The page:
John Gibson, the CEO of the the studio behind Maneater and Killing Floor, has stepped down from his role after expressing his support for an anti-abortion law in Texas. Tripwire Interactive co-founding member and current vice president Alan Wilson is taking the reins from Gibson as interim CEO, where he’ll be tasked with working with the rest of the leadership team to “take steps with employees and partners to address their concerns”. That’ll include a company-wide town hall meeting and “promoting an open dialogue” between the company’s leadership team and employees.
“The comments given by John Gibson are of his own opinion, and do not reflect those of Tripwire Interactive as a company,” Tripwire says in a statement. “His comments disregarded the values of our whole team, our partners, and much of our broader community. Our leadership team at Tripwire are deeply sorry and are unified in our commitment to take swift action and to foster a more positive environment.”
Gibson’s tweet follows the news last week that the US Supreme Court would not intervene in the passing of a Texas law that bans abortions after six weeks, even allowing private citizens to sue abortion providers or anyone suspected in aiding a woman end her pregnancy.
“Proud of US Supreme Court affirming the Texas law banning abortion for babies with a heartbeat,” Gibson tweeted. “As an entertainer I don’t get political often. Yet with so many vocal peers on the other side of this issue, I felt it was important to go on the record as a pro-life game developer.”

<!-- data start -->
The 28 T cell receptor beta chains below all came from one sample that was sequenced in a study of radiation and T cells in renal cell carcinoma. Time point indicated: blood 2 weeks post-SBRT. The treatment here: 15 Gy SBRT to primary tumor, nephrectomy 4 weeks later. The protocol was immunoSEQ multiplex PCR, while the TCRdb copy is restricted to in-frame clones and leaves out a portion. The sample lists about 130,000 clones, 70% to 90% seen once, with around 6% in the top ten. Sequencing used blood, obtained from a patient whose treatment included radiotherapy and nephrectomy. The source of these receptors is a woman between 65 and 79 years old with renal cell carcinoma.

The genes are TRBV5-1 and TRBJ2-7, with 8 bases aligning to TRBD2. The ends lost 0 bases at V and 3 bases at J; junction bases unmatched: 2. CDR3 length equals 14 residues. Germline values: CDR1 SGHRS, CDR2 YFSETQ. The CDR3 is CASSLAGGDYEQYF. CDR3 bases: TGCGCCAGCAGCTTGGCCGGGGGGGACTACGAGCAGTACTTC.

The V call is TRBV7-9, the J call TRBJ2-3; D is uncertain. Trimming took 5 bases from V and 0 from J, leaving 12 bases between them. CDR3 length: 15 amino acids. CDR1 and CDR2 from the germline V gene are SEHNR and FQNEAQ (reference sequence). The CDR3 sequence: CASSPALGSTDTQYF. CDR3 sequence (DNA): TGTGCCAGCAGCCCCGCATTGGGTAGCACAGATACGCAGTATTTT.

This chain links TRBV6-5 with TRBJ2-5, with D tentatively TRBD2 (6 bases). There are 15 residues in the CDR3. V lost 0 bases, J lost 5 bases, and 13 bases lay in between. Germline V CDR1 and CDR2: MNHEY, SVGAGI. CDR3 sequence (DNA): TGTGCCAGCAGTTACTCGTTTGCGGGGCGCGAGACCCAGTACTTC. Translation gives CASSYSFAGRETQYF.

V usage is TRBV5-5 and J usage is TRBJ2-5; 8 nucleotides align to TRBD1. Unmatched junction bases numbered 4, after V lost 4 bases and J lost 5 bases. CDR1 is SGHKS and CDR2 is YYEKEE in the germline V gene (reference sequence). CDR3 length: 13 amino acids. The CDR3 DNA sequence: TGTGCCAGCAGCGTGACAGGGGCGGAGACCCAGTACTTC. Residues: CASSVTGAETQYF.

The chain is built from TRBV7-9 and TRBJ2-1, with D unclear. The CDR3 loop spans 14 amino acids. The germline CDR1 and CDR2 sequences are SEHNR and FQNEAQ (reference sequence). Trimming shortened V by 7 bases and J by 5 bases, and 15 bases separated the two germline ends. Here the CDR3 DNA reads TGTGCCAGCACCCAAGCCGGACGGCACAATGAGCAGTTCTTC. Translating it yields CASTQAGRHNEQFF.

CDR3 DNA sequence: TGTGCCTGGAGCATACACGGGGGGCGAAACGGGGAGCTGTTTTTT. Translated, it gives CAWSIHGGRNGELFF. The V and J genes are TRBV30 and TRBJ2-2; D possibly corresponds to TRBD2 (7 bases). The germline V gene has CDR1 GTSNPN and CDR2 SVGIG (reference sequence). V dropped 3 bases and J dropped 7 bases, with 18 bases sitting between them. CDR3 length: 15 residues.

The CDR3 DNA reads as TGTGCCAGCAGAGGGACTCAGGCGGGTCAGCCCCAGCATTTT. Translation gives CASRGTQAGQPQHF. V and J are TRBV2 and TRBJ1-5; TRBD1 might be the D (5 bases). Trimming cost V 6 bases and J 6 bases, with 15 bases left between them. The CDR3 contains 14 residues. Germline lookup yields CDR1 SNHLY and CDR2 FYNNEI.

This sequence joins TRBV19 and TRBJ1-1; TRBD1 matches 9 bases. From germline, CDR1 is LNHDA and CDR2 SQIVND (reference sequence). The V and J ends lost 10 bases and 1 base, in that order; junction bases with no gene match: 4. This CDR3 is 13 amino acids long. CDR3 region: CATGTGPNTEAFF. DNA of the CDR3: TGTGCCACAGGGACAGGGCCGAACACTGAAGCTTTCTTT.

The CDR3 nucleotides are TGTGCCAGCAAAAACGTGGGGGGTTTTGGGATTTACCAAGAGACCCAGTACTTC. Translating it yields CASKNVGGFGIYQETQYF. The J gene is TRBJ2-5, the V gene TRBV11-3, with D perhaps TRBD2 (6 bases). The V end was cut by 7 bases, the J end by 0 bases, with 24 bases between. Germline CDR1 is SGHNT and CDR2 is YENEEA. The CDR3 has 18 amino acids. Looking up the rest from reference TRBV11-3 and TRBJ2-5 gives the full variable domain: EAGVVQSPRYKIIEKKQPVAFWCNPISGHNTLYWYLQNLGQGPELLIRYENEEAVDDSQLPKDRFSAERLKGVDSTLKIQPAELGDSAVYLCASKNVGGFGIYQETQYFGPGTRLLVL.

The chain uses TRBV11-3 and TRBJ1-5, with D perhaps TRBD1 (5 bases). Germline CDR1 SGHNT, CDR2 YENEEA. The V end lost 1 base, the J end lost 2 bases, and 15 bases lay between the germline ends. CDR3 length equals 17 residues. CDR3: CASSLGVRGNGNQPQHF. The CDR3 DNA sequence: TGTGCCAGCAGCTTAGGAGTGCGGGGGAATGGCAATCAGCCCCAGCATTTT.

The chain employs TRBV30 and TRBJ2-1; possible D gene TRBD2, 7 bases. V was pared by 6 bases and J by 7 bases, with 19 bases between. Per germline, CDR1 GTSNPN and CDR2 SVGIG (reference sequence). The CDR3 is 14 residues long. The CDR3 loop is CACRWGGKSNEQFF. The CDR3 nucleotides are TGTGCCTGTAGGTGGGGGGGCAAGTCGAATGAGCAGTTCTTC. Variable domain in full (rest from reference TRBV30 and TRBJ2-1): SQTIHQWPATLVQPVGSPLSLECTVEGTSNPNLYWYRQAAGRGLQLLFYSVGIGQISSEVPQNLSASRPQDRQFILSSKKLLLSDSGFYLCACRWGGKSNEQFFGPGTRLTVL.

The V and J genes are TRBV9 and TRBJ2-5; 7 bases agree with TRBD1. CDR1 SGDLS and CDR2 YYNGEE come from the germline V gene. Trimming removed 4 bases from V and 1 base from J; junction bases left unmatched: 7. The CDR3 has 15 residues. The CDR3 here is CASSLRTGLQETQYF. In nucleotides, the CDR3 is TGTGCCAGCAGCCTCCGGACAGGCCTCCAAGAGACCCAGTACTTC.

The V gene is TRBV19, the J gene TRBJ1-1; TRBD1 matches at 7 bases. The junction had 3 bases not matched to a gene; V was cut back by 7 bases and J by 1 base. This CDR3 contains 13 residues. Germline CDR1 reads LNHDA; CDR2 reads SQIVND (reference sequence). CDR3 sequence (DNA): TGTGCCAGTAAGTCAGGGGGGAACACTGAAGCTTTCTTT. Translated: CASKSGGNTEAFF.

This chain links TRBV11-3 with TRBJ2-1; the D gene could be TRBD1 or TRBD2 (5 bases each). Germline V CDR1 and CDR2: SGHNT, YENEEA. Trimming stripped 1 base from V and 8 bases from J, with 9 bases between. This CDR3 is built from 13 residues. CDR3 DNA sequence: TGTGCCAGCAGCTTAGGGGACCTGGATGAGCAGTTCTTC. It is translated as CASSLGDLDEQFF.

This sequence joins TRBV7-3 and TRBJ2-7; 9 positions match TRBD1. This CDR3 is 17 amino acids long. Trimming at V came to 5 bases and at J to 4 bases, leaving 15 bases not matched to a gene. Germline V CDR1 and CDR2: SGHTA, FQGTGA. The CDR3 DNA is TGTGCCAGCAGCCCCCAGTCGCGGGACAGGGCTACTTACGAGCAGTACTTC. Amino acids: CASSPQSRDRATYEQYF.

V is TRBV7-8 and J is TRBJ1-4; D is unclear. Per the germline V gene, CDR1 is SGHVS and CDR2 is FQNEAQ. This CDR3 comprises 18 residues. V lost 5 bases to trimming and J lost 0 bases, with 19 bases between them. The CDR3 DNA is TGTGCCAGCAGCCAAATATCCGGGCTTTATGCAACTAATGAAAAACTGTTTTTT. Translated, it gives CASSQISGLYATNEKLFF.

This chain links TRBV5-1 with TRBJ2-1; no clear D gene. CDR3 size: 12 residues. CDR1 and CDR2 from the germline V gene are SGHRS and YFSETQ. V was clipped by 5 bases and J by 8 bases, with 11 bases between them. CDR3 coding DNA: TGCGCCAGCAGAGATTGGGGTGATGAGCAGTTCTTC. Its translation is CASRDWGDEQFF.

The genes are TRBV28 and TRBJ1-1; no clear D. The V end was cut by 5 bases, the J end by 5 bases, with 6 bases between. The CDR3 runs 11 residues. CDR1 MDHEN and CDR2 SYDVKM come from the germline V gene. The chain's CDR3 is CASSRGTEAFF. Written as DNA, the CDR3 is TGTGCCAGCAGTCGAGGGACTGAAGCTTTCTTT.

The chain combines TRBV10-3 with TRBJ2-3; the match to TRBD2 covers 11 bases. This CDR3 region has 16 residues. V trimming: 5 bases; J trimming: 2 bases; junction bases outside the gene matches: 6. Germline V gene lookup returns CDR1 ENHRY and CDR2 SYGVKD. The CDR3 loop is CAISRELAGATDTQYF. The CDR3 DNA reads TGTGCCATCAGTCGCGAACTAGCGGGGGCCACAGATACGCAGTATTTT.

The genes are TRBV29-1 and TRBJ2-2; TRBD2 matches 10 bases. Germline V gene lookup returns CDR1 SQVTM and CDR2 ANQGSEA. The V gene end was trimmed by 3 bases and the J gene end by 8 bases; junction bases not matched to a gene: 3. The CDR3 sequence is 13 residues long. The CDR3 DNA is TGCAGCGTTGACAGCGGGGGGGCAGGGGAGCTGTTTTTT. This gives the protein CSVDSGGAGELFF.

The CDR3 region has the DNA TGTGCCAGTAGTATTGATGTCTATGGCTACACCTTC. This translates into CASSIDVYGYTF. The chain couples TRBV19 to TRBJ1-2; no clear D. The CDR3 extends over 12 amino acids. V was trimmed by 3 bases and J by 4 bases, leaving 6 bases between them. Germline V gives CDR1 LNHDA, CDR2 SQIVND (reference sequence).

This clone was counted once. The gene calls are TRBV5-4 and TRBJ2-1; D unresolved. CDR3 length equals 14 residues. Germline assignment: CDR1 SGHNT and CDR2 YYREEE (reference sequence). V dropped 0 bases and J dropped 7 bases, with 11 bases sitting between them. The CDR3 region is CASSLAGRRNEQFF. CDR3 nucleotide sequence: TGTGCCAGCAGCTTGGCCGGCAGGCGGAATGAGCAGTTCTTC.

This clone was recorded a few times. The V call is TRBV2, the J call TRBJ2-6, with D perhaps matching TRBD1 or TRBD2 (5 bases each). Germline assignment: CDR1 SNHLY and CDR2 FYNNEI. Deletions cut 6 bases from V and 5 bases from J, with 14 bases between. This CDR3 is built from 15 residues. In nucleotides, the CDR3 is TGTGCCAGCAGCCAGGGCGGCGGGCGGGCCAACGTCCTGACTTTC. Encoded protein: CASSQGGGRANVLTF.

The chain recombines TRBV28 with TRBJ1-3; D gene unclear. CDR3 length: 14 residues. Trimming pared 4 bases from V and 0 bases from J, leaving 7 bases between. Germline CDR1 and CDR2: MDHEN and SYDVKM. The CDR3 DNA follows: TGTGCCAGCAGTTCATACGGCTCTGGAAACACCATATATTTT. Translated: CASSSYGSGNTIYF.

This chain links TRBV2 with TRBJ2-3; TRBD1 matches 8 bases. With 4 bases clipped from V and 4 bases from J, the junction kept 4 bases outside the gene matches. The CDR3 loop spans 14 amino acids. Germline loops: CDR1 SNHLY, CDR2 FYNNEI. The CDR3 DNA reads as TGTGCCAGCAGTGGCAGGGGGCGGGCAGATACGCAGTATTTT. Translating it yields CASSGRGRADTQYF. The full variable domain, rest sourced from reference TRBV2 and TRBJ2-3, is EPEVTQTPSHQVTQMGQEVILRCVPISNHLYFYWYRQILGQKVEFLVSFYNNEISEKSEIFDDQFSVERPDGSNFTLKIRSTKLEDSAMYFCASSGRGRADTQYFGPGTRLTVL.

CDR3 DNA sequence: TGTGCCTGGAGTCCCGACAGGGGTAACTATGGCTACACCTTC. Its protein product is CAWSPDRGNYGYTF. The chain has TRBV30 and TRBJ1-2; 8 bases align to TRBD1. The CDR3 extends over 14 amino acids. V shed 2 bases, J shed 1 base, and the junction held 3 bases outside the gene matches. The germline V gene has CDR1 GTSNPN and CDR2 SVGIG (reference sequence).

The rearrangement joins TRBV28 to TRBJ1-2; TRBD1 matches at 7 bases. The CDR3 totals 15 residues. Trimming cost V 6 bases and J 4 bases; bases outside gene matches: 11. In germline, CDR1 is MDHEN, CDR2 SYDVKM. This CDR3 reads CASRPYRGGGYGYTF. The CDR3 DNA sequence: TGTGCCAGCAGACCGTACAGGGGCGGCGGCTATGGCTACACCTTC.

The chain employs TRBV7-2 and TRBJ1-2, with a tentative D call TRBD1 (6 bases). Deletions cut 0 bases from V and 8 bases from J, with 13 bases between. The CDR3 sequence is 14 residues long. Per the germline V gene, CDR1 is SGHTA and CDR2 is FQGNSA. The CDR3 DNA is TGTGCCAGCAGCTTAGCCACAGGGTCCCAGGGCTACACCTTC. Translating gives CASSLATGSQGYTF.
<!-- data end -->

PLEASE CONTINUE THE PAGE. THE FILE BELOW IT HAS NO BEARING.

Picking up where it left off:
— Shipwright Studios (@shipwrightstdio) September 5, 2021
The tweet sparked controversy, drawing a public response from partner Shipwright Studios, with whom the company has worked with for the past three years on projects such as Maneater and Chivalry 2. The US developer revealed that it would be cutting ties with the company as it felt it could not continue to work with Tripwire under the leadership structure it had in that moment “in good conscience”.
“While your politics are your own, the moment you make them a matter of public discourse you entangle all of those working for and with you,” Shipwright Studios said. “We know it is difficult for employees to speak up or act out in these scenarios, and they may not feel comfortable to speak their minds. It is regrettable, but we feel it would be doing ourselves, your employees, your partners and the industry as a whole a disservice to allow this pattern to continue without comment.”
We do not share the opinion expressed in a recent tweet by the president of Tripwire, publisher of Chivalry 2. This perspective is not shared by our team, nor is it reflected in the games we create. The statement stands in opposition to what we believe about women’s rights.
— Torn Banner Studios (@TornBanner) September 6, 2021
Chivalry 2 developer Torn Banner Studios has also publicly distanced itself from Gibson’s comment. “We do not share the opinion expressed in a recent tweet by the president of Tripwire, publisher of Chivalry 2,” Torn Banner Studios said on Twitter. “This perspective is not shared by our team, nor is it reflected in the games we create. The statement stands in opposition to what we believe about women’s rights.”